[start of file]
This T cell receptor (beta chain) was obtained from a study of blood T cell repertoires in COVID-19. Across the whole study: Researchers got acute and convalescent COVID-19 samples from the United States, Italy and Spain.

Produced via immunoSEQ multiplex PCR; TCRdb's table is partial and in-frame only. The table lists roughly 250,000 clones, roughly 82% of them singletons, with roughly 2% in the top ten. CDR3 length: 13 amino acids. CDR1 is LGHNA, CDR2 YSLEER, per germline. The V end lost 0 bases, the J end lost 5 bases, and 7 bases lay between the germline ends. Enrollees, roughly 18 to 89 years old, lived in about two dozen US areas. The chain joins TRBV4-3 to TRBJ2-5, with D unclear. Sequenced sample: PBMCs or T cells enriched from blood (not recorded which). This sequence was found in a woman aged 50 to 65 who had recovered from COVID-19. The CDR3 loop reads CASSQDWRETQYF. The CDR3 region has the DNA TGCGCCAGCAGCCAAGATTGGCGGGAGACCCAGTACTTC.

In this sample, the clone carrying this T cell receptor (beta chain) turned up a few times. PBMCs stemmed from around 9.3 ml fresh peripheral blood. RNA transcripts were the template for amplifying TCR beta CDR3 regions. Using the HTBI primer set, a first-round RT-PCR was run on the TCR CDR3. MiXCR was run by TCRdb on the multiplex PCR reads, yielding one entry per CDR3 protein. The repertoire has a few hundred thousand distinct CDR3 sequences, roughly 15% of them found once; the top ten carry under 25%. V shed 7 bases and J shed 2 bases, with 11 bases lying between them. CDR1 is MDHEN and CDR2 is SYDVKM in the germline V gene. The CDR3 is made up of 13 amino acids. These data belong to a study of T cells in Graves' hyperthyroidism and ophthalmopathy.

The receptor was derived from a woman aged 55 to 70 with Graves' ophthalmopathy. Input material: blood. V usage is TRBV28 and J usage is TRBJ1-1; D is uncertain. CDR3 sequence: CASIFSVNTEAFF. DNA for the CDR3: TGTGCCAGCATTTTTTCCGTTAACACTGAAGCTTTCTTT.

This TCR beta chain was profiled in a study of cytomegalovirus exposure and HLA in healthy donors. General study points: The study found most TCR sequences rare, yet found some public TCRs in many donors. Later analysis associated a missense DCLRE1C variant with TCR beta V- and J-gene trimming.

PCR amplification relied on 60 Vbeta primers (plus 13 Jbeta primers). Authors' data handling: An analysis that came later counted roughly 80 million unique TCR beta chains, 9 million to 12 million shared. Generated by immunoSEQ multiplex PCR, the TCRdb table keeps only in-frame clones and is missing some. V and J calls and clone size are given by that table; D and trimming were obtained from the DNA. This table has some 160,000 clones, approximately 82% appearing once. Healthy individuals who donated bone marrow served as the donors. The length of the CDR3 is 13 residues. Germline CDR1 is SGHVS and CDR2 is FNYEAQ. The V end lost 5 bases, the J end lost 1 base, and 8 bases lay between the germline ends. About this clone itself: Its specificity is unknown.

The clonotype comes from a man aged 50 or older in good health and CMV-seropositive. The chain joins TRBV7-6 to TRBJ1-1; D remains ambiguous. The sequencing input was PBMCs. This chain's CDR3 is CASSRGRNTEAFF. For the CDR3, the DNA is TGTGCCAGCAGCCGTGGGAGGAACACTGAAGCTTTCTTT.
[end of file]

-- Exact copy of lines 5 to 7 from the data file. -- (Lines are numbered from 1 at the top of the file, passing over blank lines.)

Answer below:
This TCR beta chain was profiled in a study of cytomegalovirus exposure and HLA in healthy donors. General study points: The study found most TCR sequences rare, yet found some public TCRs in many donors. Later analysis associated a missense DCLRE1C variant with TCR beta V- and J-gene trimming.

PCR amplification relied on 60 Vbeta primers (plus 13 Jbeta primers). Authors' data handling: An analysis that came later counted roughly 80 million unique TCR beta chains, 9 million to 12 million shared. Generated by immunoSEQ multiplex PCR, the TCRdb table keeps only in-frame clones and is missing some. V and J calls and clone size are given by that table; D and trimming were obtained from the DNA. This table has some 160,000 clones, approximately 82% appearing once. Healthy individuals who donated bone marrow served as the donors. The length of the CDR3 is 13 residues. Germline CDR1 is SGHVS and CDR2 is FNYEAQ. The V end lost 5 bases, the J end lost 1 base, and 8 bases lay between the germline ends. About this clone itself: Its specificity is unknown.

The clonotype comes from a man aged 50 or older in good health and CMV-seropositive. The chain joins TRBV7-6 to TRBJ1-1; D remains ambiguous. The sequencing input was PBMCs. This chain's CDR3 is CASSRGRNTEAFF. For the CDR3, the DNA is TGTGCCAGCAGCCGTGGGAGGAACACTGAAGCTTTCTTT.